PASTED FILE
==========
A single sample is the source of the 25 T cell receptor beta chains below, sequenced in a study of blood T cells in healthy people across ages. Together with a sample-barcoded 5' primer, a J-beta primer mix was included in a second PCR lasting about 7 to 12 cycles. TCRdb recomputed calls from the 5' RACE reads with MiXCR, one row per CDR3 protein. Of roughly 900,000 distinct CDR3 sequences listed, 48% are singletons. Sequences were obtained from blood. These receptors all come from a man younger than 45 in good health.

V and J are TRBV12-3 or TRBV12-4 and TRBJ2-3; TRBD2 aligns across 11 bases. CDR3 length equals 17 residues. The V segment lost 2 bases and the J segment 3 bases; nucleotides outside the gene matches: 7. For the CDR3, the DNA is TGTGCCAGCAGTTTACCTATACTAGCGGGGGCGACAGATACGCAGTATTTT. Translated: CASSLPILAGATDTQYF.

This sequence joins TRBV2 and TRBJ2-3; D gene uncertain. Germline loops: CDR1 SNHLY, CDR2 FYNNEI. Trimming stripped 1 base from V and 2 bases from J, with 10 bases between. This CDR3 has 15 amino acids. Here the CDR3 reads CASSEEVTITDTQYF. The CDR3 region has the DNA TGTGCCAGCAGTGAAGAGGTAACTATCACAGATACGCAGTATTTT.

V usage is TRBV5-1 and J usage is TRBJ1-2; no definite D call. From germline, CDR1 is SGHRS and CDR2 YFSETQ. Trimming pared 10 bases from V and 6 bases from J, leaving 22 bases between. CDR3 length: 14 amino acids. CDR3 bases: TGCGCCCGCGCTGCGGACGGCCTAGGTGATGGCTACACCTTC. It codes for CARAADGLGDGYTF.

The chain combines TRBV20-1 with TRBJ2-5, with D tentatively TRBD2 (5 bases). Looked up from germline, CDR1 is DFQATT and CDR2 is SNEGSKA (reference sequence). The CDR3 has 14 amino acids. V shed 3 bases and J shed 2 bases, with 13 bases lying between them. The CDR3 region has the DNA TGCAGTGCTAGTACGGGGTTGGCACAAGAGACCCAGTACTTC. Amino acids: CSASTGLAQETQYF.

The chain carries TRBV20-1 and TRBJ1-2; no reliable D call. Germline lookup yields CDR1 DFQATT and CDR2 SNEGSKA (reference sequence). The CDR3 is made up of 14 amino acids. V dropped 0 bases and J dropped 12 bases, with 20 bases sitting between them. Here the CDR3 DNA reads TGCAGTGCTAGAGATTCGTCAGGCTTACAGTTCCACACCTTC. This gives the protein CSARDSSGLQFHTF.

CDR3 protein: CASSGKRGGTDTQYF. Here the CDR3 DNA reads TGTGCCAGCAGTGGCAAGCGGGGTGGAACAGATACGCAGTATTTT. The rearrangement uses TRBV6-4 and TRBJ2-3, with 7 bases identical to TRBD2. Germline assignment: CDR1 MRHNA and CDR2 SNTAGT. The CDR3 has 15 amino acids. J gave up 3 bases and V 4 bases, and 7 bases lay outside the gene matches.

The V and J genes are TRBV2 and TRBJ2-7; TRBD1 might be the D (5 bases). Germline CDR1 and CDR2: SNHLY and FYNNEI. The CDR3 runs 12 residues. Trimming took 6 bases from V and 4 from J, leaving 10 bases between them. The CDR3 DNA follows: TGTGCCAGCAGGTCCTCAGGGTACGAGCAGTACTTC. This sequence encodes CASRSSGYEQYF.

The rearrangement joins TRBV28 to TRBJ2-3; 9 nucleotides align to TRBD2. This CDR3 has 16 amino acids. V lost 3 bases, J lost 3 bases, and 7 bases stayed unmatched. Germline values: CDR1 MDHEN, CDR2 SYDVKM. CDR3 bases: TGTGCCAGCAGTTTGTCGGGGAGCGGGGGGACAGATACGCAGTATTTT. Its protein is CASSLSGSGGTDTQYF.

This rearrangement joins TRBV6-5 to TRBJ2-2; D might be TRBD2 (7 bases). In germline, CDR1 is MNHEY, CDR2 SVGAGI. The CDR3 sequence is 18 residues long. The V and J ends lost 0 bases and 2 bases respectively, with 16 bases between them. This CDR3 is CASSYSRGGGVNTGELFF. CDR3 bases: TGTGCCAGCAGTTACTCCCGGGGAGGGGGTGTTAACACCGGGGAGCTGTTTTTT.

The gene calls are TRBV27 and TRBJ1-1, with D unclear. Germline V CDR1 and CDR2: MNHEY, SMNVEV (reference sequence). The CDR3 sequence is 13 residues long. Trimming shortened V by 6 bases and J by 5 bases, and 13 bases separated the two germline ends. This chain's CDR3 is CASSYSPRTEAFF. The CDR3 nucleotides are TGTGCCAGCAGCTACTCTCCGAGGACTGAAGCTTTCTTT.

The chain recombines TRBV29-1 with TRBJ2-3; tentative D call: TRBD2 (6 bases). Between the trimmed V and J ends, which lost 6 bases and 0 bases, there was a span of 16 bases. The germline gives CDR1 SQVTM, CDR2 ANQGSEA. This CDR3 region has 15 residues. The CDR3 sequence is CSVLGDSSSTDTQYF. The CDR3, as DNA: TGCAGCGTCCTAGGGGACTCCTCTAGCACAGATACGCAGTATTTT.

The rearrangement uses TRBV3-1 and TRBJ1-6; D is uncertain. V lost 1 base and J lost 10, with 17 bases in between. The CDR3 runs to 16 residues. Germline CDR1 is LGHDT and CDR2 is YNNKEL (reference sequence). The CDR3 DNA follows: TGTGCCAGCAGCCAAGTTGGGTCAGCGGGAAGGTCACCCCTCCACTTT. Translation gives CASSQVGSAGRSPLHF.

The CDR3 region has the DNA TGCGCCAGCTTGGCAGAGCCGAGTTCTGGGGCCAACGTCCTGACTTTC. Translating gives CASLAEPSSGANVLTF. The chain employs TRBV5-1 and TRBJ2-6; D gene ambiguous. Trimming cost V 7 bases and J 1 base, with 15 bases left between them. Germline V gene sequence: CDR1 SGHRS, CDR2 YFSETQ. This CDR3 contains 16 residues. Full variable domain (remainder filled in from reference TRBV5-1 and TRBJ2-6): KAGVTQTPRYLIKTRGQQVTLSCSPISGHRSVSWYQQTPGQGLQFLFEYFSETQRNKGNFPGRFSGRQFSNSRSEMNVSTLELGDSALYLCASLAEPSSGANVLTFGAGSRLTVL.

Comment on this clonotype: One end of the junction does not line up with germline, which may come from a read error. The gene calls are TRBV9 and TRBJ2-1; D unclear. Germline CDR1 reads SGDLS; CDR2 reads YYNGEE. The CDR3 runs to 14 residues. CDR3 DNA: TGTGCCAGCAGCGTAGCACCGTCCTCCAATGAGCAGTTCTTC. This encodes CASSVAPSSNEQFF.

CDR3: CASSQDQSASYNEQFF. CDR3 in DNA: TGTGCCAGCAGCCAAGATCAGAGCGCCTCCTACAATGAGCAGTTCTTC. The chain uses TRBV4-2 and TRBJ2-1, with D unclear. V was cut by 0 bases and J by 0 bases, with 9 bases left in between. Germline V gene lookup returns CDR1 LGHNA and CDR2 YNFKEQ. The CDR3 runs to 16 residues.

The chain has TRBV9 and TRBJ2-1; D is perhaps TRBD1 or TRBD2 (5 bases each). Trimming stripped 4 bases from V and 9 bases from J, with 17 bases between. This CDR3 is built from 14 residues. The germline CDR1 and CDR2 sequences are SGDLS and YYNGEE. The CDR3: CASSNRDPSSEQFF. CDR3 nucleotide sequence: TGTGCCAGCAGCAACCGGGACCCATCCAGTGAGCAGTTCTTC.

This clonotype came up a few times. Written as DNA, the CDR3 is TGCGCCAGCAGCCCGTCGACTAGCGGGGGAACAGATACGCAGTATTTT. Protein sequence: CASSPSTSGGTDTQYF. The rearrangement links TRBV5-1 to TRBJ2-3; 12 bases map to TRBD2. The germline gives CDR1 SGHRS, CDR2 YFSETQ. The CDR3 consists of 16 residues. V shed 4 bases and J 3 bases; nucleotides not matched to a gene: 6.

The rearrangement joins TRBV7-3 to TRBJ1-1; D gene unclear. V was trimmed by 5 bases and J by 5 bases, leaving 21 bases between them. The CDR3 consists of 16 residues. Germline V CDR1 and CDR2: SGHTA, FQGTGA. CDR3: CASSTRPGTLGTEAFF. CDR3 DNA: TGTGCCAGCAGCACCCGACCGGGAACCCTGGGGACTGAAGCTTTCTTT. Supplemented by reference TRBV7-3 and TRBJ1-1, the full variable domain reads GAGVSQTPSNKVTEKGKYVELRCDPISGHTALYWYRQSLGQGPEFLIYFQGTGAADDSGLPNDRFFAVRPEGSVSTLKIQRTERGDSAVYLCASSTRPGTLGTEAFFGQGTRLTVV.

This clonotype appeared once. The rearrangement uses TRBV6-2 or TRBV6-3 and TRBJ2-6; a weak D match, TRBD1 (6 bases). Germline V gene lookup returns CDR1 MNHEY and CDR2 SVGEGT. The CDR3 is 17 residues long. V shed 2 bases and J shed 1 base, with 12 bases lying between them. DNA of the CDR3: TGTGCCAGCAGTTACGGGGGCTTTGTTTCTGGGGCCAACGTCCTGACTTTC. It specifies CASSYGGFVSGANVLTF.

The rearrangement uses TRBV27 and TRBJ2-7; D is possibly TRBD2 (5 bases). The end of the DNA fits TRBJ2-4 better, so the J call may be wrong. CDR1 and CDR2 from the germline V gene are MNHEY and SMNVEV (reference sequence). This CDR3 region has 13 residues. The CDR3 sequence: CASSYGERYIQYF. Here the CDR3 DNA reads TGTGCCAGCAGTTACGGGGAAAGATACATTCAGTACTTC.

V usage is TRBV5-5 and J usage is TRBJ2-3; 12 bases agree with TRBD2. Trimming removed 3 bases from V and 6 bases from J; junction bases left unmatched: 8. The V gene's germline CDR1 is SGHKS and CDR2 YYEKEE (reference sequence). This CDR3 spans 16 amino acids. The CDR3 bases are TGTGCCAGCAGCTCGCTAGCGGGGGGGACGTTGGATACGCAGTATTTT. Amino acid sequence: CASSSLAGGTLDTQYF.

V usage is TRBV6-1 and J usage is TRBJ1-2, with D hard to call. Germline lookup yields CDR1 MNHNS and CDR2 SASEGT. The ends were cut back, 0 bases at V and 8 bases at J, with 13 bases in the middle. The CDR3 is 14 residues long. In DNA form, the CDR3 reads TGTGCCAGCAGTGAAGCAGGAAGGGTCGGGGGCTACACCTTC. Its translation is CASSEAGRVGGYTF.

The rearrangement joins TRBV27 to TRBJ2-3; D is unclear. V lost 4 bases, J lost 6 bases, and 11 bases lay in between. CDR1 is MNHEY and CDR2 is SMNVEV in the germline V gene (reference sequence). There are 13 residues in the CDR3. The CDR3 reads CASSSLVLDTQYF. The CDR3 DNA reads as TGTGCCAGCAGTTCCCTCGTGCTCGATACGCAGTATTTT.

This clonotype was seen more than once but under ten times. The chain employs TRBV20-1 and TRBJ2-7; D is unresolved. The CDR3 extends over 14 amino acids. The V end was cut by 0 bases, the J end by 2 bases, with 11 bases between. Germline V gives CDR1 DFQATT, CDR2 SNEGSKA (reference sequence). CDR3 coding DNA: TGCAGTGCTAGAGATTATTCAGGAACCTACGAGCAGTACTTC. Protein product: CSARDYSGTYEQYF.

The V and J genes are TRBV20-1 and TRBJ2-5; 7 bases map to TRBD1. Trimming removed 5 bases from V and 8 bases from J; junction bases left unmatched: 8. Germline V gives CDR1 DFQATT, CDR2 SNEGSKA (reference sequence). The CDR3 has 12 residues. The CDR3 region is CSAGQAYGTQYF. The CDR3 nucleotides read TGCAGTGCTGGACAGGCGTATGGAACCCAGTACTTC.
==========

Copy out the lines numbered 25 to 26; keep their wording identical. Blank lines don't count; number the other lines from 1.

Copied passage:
This clonotype was seen more than once but under ten times. The chain employs TRBV20-1 and TRBJ2-7; D is unresolved. The CDR3 extends over 14 amino acids. The V end was cut by 0 bases, the J end by 2 bases, with 11 bases between. Germline V gives CDR1 DFQATT, CDR2 SNEGSKA (reference sequence). CDR3 coding DNA: TGCAGTGCTAGAGATTATTCAGGAACCTACGAGCAGTACTTC. Protein product: CSARDYSGTYEQYF.

The V and J genes are TRBV20-1 and TRBJ2-5; 7 bases map to TRBD1. Trimming removed 5 bases from V and 8 bases from J; junction bases left unmatched: 8. Germline V gives CDR1 DFQATT, CDR2 SNEGSKA (reference sequence). The CDR3 has 12 residues. The CDR3 region is CSAGQAYGTQYF. The CDR3 nucleotides read TGCAGTGCTGGACAGGCGTATGGAACCCAGTACTTC.